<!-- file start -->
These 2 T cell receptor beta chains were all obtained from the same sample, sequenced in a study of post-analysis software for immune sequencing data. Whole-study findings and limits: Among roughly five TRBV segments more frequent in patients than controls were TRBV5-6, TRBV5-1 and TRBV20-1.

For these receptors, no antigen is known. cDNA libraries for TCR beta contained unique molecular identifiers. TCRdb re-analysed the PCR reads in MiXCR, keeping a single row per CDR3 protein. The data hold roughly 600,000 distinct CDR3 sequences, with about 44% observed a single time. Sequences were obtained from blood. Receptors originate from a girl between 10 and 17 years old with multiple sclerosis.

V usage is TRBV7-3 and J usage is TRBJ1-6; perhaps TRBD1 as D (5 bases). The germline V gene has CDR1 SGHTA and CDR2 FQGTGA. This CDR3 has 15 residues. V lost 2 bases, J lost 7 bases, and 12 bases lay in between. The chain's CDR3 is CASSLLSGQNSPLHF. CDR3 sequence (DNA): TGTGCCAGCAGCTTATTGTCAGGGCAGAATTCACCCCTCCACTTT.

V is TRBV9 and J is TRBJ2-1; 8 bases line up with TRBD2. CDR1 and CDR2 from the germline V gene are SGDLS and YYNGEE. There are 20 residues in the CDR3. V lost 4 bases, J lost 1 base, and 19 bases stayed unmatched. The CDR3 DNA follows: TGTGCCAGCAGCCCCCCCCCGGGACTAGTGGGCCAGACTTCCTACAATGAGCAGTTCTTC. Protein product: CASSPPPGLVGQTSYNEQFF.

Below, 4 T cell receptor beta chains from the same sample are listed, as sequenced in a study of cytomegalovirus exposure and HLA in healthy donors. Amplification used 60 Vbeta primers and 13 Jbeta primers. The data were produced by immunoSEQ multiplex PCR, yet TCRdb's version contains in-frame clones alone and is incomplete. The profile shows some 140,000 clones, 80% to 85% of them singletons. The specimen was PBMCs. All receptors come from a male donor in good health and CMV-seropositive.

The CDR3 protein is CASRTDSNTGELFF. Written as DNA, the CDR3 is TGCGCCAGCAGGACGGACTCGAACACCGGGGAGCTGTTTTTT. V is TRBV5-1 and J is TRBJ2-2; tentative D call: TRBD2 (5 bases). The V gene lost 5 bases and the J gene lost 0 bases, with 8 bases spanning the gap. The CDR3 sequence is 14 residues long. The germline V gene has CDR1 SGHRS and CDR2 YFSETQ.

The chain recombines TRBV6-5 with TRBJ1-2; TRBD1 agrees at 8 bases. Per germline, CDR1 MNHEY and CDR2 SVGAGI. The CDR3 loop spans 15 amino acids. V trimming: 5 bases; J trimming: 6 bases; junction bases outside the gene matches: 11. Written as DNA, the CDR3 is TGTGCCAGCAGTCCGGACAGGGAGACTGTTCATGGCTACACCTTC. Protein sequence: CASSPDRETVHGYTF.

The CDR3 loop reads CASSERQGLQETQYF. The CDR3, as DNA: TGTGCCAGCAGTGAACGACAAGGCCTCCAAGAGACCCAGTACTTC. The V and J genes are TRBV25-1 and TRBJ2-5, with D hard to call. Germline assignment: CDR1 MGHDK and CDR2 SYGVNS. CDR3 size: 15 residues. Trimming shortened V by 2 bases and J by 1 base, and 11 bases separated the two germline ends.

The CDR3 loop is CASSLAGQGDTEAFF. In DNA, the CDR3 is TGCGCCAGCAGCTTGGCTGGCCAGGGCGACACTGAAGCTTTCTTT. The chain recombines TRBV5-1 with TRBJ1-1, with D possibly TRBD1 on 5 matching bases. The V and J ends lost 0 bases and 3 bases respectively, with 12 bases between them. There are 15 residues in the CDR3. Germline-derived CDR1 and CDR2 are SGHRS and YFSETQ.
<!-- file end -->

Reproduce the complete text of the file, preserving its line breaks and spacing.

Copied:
These 2 T cell receptor beta chains were all obtained from the same sample, sequenced in a study of post-analysis software for immune sequencing data. Whole-study findings and limits: Among roughly five TRBV segments more frequent in patients than controls were TRBV5-6, TRBV5-1 and TRBV20-1.

For these receptors, no antigen is known. cDNA libraries for TCR beta contained unique molecular identifiers. TCRdb re-analysed the PCR reads in MiXCR, keeping a single row per CDR3 protein. The data hold roughly 600,000 distinct CDR3 sequences, with about 44% observed a single time. Sequences were obtained from blood. Receptors originate from a girl between 10 and 17 years old with multiple sclerosis.

V usage is TRBV7-3 and J usage is TRBJ1-6; perhaps TRBD1 as D (5 bases). The germline V gene has CDR1 SGHTA and CDR2 FQGTGA. This CDR3 has 15 residues. V lost 2 bases, J lost 7 bases, and 12 bases lay in between. The chain's CDR3 is CASSLLSGQNSPLHF. CDR3 sequence (DNA): TGTGCCAGCAGCTTATTGTCAGGGCAGAATTCACCCCTCCACTTT.

V is TRBV9 and J is TRBJ2-1; 8 bases line up with TRBD2. CDR1 and CDR2 from the germline V gene are SGDLS and YYNGEE. There are 20 residues in the CDR3. V lost 4 bases, J lost 1 base, and 19 bases stayed unmatched. The CDR3 DNA follows: TGTGCCAGCAGCCCCCCCCCGGGACTAGTGGGCCAGACTTCCTACAATGAGCAGTTCTTC. Protein product: CASSPPPGLVGQTSYNEQFF.

Below, 4 T cell receptor beta chains from the same sample are listed, as sequenced in a study of cytomegalovirus exposure and HLA in healthy donors. Amplification used 60 Vbeta primers and 13 Jbeta primers. The data were produced by immunoSEQ multiplex PCR, yet TCRdb's version contains in-frame clones alone and is incomplete. The profile shows some 140,000 clones, 80% to 85% of them singletons. The specimen was PBMCs. All receptors come from a male donor in good health and CMV-seropositive.

The CDR3 protein is CASRTDSNTGELFF. Written as DNA, the CDR3 is TGCGCCAGCAGGACGGACTCGAACACCGGGGAGCTGTTTTTT. V is TRBV5-1 and J is TRBJ2-2; tentative D call: TRBD2 (5 bases). The V gene lost 5 bases and the J gene lost 0 bases, with 8 bases spanning the gap. The CDR3 sequence is 14 residues long. The germline V gene has CDR1 SGHRS and CDR2 YFSETQ.

The chain recombines TRBV6-5 with TRBJ1-2; TRBD1 agrees at 8 bases. Per germline, CDR1 MNHEY and CDR2 SVGAGI. The CDR3 loop spans 15 amino acids. V trimming: 5 bases; J trimming: 6 bases; junction bases outside the gene matches: 11. Written as DNA, the CDR3 is TGTGCCAGCAGTCCGGACAGGGAGACTGTTCATGGCTACACCTTC. Protein sequence: CASSPDRETVHGYTF.

The CDR3 loop reads CASSERQGLQETQYF. The CDR3, as DNA: TGTGCCAGCAGTGAACGACAAGGCCTCCAAGAGACCCAGTACTTC. The V and J genes are TRBV25-1 and TRBJ2-5, with D hard to call. Germline assignment: CDR1 MGHDK and CDR2 SYGVNS. CDR3 size: 15 residues. Trimming shortened V by 2 bases and J by 1 base, and 11 bases separated the two germline ends.

The CDR3 loop is CASSLAGQGDTEAFF. In DNA, the CDR3 is TGCGCCAGCAGCTTGGCTGGCCAGGGCGACACTGAAGCTTTCTTT. The chain recombines TRBV5-1 with TRBJ1-1, with D possibly TRBD1 on 5 matching bases. The V and J ends lost 0 bases and 3 bases respectively, with 12 bases between them. There are 15 residues in the CDR3. Germline-derived CDR1 and CDR2 are SGHRS and YFSETQ.